Climate: Do Individual Actions Matter?

Can the actions of individual people make a difference in how much carbon dioxide is emitted on an international scale? International organizations, such as the UN, have called on individuals to limit their carbon footprint and live more sustainably, along with governments and corporations.

Some argue that it would be more effective to focus on changing government and corporate policies to limit emissions from the energy and agriculture sectors than to ask people to reduce their carbon footprint, but experts say that while that is true, every reduction helps.


“We should all be the most responsible citizens we can in every sense of the word and contribute to a sustainable existence on this planet,” said Michael Mann, a climate scientist at the University of Pennsylvania. He added that that means, in part, minimizing our carbon footprints as individuals.

And that can take different forms.

The UN Act Now campaign for individual climate actions proposes that people can minimize their carbon footprints directly by changing their energy and transport use and their food consumption. Other less direct methods of reducing emissions include divestment from fossil fuel companies in pension plans, protesting in support of climate action, and lobbying government officials to pass sustainable environmental policies.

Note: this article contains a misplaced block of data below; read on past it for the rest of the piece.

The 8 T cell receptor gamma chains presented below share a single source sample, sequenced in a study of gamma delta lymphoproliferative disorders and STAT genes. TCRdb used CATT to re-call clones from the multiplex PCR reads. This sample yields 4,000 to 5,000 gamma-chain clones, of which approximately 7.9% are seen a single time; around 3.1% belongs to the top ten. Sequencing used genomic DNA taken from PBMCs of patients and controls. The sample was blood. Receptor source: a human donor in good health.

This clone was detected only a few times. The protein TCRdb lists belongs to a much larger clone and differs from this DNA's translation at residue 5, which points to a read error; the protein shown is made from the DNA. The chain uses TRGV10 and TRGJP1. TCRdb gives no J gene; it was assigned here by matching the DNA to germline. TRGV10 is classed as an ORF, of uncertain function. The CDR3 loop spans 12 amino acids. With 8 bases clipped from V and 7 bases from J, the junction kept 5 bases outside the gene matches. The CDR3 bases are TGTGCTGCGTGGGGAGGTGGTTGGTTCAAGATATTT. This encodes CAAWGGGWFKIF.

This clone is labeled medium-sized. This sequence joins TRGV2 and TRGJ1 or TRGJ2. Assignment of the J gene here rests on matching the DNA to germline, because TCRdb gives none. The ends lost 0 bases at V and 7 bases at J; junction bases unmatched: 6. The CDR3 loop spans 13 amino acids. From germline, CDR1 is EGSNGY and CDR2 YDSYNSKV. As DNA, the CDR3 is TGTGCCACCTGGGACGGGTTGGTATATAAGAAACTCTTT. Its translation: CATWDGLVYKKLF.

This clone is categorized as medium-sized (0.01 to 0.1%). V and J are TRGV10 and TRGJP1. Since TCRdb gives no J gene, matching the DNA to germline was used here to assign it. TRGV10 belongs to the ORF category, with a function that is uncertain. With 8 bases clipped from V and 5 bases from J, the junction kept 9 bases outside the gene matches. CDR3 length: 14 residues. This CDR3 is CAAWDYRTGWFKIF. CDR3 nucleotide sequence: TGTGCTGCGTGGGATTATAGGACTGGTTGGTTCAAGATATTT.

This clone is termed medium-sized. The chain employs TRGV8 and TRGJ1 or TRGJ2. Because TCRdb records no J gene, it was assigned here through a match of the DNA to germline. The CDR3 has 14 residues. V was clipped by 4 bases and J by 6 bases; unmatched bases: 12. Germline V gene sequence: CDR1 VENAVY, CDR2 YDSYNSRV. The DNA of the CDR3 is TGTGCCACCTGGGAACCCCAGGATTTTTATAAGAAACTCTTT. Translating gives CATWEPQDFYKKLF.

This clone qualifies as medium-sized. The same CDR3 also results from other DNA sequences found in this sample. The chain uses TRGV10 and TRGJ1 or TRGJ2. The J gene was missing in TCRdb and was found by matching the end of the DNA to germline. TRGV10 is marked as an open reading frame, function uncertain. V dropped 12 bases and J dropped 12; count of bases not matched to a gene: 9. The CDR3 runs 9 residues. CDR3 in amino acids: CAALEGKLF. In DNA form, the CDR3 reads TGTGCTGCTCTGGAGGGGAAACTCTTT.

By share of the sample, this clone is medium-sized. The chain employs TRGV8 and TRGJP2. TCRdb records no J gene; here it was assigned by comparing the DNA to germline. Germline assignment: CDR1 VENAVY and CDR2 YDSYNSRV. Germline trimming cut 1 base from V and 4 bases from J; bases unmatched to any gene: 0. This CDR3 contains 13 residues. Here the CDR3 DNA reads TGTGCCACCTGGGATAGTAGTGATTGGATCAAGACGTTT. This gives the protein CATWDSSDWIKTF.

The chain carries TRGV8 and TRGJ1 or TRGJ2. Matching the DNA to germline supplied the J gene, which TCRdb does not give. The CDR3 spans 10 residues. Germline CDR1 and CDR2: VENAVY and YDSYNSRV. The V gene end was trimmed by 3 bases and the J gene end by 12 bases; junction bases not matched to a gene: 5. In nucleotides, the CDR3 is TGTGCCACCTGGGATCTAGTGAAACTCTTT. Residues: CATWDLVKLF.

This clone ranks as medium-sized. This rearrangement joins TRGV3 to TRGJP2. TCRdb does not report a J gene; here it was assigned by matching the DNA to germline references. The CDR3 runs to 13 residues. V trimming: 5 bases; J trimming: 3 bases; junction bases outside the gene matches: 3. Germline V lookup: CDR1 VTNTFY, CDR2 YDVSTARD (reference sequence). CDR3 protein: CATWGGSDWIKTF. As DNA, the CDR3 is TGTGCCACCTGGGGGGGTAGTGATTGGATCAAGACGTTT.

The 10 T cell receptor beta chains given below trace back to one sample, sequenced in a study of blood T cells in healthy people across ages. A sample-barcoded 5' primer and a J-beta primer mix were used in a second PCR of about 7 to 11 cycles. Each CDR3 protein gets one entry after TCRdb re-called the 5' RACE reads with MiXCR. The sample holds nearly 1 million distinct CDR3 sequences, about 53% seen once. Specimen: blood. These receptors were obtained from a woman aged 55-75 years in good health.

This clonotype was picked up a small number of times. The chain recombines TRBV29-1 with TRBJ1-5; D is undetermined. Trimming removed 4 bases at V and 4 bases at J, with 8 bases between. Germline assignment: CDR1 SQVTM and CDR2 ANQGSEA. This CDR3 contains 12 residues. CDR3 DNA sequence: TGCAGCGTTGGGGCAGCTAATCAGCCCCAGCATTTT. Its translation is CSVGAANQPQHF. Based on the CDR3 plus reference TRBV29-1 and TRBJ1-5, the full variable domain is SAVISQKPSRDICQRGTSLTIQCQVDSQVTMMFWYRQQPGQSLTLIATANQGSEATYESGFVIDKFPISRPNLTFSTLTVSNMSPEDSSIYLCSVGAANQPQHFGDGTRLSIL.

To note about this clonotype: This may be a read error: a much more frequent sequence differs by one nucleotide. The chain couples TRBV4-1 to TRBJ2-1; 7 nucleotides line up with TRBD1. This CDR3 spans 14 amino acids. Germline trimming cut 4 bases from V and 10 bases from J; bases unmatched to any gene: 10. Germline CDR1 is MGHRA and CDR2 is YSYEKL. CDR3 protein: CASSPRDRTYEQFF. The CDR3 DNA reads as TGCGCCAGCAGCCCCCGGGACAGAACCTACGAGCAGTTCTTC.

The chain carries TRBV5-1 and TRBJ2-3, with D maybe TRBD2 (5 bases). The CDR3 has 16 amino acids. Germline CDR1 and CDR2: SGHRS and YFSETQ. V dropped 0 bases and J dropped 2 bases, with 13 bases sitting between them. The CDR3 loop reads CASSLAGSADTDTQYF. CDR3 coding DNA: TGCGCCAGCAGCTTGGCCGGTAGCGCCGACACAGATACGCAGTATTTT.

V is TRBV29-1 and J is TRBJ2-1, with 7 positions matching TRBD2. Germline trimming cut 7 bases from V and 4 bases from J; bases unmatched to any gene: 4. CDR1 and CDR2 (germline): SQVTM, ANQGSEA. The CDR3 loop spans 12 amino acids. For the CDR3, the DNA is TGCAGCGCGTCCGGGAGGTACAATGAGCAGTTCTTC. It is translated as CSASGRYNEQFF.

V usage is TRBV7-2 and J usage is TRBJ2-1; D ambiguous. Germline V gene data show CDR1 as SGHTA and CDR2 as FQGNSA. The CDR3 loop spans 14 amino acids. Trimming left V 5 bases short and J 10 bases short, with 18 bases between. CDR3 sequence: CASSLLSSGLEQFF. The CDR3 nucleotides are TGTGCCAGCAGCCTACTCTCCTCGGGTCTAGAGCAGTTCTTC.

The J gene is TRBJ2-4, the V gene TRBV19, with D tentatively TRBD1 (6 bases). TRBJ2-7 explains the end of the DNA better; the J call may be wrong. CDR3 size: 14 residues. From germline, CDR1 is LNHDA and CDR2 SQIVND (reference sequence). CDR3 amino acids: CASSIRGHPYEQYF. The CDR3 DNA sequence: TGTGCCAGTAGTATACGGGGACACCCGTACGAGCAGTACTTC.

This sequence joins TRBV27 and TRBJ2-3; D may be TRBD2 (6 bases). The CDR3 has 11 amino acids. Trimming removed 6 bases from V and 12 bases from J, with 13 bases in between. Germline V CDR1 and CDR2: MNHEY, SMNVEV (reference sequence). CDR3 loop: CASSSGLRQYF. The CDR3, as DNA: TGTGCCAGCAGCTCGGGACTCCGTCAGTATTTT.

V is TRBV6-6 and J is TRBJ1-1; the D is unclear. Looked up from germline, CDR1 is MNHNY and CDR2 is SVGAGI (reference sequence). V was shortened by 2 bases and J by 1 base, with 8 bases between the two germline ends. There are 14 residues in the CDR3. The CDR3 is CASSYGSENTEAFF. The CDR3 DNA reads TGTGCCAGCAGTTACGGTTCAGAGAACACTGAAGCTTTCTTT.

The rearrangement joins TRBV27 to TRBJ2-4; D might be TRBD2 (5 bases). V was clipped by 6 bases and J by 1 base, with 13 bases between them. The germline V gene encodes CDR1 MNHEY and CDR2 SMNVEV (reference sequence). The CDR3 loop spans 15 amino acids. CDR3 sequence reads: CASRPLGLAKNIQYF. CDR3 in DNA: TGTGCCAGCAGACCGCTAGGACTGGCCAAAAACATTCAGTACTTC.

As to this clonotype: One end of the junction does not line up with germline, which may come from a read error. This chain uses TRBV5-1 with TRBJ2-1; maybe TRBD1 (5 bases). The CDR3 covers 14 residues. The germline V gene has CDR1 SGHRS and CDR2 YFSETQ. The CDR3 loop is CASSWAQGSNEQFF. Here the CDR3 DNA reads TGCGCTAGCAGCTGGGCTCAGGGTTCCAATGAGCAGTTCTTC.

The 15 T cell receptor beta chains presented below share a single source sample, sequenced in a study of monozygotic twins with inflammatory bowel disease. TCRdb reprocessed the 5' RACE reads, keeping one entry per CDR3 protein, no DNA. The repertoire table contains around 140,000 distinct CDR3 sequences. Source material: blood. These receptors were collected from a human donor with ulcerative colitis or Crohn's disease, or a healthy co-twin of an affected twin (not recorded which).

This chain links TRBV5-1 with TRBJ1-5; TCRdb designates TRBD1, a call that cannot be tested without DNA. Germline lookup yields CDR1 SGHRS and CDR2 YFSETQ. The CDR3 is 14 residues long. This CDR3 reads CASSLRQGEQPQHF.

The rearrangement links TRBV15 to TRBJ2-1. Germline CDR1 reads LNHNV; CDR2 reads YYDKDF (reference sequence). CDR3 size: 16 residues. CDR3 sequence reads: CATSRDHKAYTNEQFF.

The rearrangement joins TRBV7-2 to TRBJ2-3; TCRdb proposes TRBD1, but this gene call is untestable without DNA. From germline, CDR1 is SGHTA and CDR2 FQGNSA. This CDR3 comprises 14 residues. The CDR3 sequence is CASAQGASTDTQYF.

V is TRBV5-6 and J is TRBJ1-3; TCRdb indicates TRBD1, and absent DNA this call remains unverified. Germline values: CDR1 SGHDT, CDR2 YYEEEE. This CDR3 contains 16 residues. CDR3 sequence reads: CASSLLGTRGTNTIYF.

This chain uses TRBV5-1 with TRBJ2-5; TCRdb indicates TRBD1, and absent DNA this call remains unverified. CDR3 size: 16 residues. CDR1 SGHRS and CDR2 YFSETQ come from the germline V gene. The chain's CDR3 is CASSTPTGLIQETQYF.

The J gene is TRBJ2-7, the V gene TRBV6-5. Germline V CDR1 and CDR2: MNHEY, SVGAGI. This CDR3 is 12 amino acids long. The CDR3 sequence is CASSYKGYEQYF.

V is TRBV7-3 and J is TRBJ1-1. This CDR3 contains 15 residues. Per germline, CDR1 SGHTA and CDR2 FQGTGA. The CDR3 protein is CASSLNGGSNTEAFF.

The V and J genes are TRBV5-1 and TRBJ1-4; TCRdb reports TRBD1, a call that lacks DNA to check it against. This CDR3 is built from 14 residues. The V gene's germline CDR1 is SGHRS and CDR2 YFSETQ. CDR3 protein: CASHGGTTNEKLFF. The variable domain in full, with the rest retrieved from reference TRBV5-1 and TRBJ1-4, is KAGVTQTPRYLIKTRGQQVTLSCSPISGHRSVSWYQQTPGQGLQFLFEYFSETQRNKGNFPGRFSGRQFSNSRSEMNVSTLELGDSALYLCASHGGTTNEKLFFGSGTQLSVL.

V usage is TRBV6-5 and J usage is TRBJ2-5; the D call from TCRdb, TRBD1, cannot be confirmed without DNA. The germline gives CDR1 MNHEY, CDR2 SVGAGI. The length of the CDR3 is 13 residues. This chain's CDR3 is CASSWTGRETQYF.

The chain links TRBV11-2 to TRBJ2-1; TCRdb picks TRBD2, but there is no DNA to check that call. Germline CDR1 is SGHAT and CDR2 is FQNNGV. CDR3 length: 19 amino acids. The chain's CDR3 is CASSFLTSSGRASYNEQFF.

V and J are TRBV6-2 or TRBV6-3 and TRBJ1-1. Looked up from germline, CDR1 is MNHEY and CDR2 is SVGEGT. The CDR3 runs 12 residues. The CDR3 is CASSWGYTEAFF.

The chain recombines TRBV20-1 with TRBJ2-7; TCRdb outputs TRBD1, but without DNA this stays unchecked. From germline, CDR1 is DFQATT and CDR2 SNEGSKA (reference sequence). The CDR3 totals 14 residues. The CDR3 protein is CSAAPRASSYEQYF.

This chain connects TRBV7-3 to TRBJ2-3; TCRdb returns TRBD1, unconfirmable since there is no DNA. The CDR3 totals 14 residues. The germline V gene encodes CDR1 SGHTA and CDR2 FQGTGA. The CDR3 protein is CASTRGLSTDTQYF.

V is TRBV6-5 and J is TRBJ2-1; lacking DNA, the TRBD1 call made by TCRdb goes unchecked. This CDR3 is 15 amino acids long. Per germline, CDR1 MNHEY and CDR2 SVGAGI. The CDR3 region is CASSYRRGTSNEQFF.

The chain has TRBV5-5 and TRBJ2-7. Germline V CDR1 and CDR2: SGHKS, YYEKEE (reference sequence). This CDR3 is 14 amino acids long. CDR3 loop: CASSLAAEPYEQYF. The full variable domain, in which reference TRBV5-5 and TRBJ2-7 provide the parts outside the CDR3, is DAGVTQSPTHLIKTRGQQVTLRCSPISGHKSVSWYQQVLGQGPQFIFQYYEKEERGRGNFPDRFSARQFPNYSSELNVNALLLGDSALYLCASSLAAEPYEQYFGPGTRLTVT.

Kim Cobb, a climatologist at Brown University, said there are consequences when people have too big a carbon footprint. And there are still people in the environmental movement who don’t weigh their personal carbon footprint.

“I think we live in an anti-gravity movement where people can say they don’t care about their personal carbon footprint. Collective action is more important,” he said. In the future, however, “there is going to be a moral and social cost for these individuals.”

Still, there are some climate impacts that people are not responsible for and cannot change on their own. More than 70% of all gas emissions produced between 1988 and 2015 came from 100 fossil fuel companies, according to a 2017 report by CDP, a British, German and US-based nonprofit organization that helps companies and cities to disclose their environmental impact.

And despite UN warnings about the need to drastically reduce greenhouse gas emissions, many countries are planning to extract twice as much fossil fuel as would be consistent with the goal of keeping global temperature rise below 1.5 Celsius (2.7 Fahrenheit), even as they promise more ambitious cuts.

So while individuals can do certain things to minimize their personal carbon footprints, says Mann, “we shouldn’t let polluters shift the conversation so that the onus falls on individuals, which takes the pressure off them.”

“We cannot pass laws that incentivize renewable energy or block new fossil fuel infrastructure. We cannot impose regulations on the industry. We cannot negotiate directly with international partners. We need policymakers to do it,” Mann said. “Those things can only be implemented on a systemic level and so we have to keep up the pressure on policy makers and those in a position to make changes that we can’t make.”

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